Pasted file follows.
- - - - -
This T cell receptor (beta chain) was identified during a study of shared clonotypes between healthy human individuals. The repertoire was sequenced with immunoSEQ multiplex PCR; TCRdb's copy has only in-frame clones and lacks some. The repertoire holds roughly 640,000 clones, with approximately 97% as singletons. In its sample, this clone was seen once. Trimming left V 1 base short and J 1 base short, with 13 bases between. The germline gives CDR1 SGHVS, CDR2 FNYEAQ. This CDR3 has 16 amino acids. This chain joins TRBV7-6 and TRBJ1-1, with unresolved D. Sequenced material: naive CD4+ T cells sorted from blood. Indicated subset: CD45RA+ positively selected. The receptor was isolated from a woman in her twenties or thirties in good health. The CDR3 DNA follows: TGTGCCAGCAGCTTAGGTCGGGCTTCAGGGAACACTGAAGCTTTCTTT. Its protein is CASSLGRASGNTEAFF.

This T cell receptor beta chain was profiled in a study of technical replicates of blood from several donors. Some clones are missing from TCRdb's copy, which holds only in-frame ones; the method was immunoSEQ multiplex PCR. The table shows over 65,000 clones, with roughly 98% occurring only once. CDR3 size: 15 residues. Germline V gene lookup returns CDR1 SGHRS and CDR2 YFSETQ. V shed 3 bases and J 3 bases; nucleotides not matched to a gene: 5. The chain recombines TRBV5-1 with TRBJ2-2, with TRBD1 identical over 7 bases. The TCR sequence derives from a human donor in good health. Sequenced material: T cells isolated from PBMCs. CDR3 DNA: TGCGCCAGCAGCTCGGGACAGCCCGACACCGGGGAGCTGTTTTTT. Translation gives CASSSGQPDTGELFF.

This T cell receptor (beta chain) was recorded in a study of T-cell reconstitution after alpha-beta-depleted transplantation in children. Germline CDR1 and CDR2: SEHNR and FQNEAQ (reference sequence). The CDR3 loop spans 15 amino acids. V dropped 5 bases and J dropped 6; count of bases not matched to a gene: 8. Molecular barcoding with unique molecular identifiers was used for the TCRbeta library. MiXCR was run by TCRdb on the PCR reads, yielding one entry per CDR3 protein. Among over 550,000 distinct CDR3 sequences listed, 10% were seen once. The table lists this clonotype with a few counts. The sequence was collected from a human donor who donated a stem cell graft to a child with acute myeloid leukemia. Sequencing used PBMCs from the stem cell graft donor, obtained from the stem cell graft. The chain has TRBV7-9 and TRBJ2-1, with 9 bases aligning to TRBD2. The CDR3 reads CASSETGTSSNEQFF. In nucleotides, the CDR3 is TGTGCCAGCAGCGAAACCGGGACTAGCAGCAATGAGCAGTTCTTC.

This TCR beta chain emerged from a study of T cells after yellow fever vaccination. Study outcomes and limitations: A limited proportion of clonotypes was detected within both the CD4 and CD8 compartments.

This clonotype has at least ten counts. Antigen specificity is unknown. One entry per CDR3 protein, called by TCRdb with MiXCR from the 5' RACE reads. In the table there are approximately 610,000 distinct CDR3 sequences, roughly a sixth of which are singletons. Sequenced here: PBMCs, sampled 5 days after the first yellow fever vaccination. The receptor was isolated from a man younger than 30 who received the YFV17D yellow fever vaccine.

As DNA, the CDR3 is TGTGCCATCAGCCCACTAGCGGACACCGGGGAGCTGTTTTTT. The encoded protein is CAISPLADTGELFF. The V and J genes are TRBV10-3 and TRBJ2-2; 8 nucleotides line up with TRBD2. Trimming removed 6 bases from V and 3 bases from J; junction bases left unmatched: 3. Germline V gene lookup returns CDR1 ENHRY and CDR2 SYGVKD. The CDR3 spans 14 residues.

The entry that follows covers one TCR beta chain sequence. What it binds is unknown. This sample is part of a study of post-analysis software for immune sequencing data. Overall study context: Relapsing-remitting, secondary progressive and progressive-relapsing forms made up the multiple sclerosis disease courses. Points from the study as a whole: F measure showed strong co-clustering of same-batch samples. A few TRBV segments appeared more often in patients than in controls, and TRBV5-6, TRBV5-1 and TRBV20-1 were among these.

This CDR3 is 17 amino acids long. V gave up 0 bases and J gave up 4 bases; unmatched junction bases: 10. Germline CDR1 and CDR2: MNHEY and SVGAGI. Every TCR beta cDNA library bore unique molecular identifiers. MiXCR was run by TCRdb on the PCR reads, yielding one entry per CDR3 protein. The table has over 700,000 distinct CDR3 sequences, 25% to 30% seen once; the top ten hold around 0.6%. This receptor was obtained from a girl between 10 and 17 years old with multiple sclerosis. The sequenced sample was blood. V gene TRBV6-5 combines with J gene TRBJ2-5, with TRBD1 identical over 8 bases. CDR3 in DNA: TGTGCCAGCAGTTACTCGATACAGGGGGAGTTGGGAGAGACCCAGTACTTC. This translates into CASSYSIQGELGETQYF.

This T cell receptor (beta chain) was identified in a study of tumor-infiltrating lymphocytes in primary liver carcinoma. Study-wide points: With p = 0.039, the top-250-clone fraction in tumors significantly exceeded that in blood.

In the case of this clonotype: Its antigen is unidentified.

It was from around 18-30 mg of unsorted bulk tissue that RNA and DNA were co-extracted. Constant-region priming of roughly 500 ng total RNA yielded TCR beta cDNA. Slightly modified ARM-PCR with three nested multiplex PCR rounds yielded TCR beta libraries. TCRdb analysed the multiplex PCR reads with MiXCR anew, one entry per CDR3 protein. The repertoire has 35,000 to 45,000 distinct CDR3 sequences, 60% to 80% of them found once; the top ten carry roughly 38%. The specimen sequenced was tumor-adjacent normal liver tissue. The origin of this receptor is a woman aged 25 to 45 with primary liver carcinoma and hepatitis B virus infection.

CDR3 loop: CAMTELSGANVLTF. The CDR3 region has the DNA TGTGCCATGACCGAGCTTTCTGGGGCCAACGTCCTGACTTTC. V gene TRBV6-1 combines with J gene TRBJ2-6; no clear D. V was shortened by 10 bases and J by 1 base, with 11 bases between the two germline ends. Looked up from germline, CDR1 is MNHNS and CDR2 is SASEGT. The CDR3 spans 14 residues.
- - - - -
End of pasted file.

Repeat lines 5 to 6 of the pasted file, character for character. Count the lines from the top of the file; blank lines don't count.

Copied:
This clonotype has at least ten counts. Antigen specificity is unknown. One entry per CDR3 protein, called by TCRdb with MiXCR from the 5' RACE reads. In the table there are approximately 610,000 distinct CDR3 sequences, roughly a sixth of which are singletons. Sequenced here: PBMCs, sampled 5 days after the first yellow fever vaccination. The receptor was isolated from a man younger than 30 who received the YFV17D yellow fever vaccine.

As DNA, the CDR3 is TGTGCCATCAGCCCACTAGCGGACACCGGGGAGCTGTTTTTT. The encoded protein is CAISPLADTGELFF. The V and J genes are TRBV10-3 and TRBJ2-2; 8 nucleotides line up with TRBD2. Trimming removed 6 bases from V and 3 bases from J; junction bases left unmatched: 3. Germline V gene lookup returns CDR1 ENHRY and CDR2 SYGVKD. The CDR3 spans 14 residues.